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CASE REPORT
Year : 2014  |  Volume : 41  |  Issue : 2  |  Page : 136-139

Unusual presentation of pheochromocytoma


1 Department of Urology, KLES Kidney Foundation, KLE University's JN Medical College, KLES Dr. Prabhakar Kore Hospital and MRC, Belgaum, Karnataka, India
2 PG Department of Biotechnology and Microbiology, Karnatak University, Dharwad, Karnataka, India

Date of Web Publication20-May-2014

Correspondence Address:
Rajendra B. Nerli
Department of Urology, KLES Kidney Foundation, KLE University's JN Medical College, KLES Dr. Prabhakar Kore Hospital and MRC, Belgaum - 590 010, Karnataka
India
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Source of Support: None, Conflict of Interest: None


DOI: 10.4103/0974-5009.132866

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  Abstract 

Pheochromocytomas are rare catecholamine-secreting tumors that arise from chromaffin tissue within the adrenal medulla and extra-adrenal sites. Due to the excess secretion of hormones, these tumors often cause debilitating symptoms and a poor quality-of-life. Although medical management plays a significant role in the treatment of pheochromocytoma patients, surgical excision remains the only cure. Pheochromocytoma usually has three classic symptoms-headache, sweating and heart palpitations (a fast heart beat) in association with markedly elevated blood pressure (hypertension). Hormones such as catecholamines and metanephrines are measured in a 24 h urine collection and metanephrines may also be measured in the blood, to make a diagnosis of pheochromocytoma. If these are greater than 2 times the normal level, imaging studies are usually done to look at the adrenal glands. We report on three cases of pheochromocytoma, which had unusual presentation.

Keywords: Biochemical diagnosis, catecholamines, computed tomography, localization, magnetic resonance imaging, metanephrines, metaiodobenzylguanidine, pheochromocytoma


How to cite this article:
Nerli RB, Patil RA, Patne P, Suresh SN, Hiremath MB. Unusual presentation of pheochromocytoma. J Sci Soc 2014;41:136-9

How to cite this URL:
Nerli RB, Patil RA, Patne P, Suresh SN, Hiremath MB. Unusual presentation of pheochromocytoma. J Sci Soc [serial online] 2014 [cited 2020 Aug 12];41:136-9. Available from: http://www.jscisociety.com/text.asp?2014/41/2/136/132866


  Introduction Top


Pheochromocytoma is a tumor of the catecholamine-producing cells of the adrenal medulla. Approximately, 1-2/100,000 individuals is diagnosed annually with pheochromocytoma, although reports on incidence vary. [1] Pheochromocytoma is a very rare tumor and is responsible for only 0.5% of cases of hypertension. [2] They form 5% of all incidentally detected adrenal masses [3] and 10-25% of all pheochromocytomas are incidentally discovered lesions. [2],[4] Cells of the adrenal medulla possess the enzyme phenylethanolamine-N-methyl transferase (PNMT), which gives them the ability to synthesize epinephrine from norepinephrine. [5] Pheochromocytomas are known to vary in their enzymatic composition and in their ability to self-metabolize the catecholamines within each tumor's secretory vesicles. Therefore, this could lead to great variability in the amount and ratio of catecholamines secreted by pheochromocytomas. [6] Indeed these differences in norepinephrine, epinephrine and dopamine secretion explain the heterogeneity in clinical behavior of pheochromocytomas. It is well-known that patients with the rare tumors that secrete primarily epinephrine (usually limited to those that arise from the adrenals or from the organ of Zuckerkandl), tend to experience syncopal or hypotensive episodes due to epinephrine's vasodilatory action through the β2 receptor, while those patients with predominantly norepinephrine-secreting tumors (e.g., patients with von Hippel-Lindau [VHL] syndrome) present with hypertension and sweating, given the compound's affinity for the vasoconstricting α-adrenoreceptor. [7] We report on three cases of pheochromocytoma with unusual presentation.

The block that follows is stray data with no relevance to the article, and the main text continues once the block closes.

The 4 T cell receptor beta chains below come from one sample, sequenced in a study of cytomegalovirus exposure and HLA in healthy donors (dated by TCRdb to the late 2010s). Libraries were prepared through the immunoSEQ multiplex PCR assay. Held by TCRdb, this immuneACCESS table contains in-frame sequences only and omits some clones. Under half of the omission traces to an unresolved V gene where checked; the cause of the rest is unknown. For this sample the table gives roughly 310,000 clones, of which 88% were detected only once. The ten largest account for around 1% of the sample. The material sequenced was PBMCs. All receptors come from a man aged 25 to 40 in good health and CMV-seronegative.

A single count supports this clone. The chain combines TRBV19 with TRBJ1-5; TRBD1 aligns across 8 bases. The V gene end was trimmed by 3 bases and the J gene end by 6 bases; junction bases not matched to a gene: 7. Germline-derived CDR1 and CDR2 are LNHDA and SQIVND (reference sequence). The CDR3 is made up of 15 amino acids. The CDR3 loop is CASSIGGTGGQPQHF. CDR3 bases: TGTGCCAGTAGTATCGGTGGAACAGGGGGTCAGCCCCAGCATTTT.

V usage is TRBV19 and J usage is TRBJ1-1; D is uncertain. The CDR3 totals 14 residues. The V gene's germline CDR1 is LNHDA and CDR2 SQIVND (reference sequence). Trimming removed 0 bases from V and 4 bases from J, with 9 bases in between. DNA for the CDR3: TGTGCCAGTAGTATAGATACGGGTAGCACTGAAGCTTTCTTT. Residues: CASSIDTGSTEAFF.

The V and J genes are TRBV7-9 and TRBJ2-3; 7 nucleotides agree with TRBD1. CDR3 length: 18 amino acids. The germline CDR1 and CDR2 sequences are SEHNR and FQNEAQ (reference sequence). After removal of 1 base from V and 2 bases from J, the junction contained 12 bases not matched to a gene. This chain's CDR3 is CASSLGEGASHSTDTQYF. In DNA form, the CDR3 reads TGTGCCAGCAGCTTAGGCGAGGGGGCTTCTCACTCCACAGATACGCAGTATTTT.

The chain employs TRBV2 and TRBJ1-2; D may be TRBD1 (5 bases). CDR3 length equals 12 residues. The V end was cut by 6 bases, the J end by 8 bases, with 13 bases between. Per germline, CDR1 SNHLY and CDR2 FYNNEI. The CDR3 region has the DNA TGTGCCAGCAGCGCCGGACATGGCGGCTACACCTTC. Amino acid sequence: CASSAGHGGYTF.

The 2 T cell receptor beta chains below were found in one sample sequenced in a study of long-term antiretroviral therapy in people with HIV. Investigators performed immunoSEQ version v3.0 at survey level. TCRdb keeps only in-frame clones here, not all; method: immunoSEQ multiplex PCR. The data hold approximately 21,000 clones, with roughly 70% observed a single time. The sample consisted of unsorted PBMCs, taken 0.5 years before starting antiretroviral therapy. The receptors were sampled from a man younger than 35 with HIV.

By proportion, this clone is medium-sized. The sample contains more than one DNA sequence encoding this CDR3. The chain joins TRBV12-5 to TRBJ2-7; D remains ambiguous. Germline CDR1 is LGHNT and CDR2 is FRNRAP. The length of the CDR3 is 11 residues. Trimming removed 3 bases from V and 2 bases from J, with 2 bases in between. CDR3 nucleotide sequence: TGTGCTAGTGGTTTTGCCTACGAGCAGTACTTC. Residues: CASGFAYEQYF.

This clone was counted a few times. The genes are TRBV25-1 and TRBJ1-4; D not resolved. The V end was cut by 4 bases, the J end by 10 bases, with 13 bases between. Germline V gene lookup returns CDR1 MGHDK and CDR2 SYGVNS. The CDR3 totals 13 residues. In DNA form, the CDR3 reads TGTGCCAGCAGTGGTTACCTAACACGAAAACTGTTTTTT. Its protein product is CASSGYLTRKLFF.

Case reports Top


Case 1

We present a case of a 48-year-old male patient presented with the left flank pain. The pain was episodic, dull aching of mild to moderate intensity. Patient was otherwise fine. Physical examination revealed no positive findings. The patient was non-hypertensive. Abdominal sonography revealed a 6 cm × 5 cm hypoechoic left adrenal mass. The computed tomography (CT) [Figure 1]a and b confirmed the adrenal mass (5.8 cm × 5.1 cm × 4.9 cm). Serum catecholamine levels (Serum adrenaline 75 pg/ml and Serum noradrenaline 600 pg/ml) were within the normal range and so was the 24 h urinary vanillylmandelic acid (VMA) (7.8 mg/24 h). Patient was started on α and β blockers pre-operatively. There was a varied variation in blood pressure following induction of anesthesia. The blood pressure was controlled and maintained by use of intravenous vasodilators, dopamine and cortico-steroids. The patient underwent lt. adrenalectomy and histologically reported as Pheochromocytoma. Sections showed neoplasm composed of polygonal cells. The neoplasm was rich in vascularity. The cytoplasm appeared granular and the nuclei showed a salt and pepper pattern.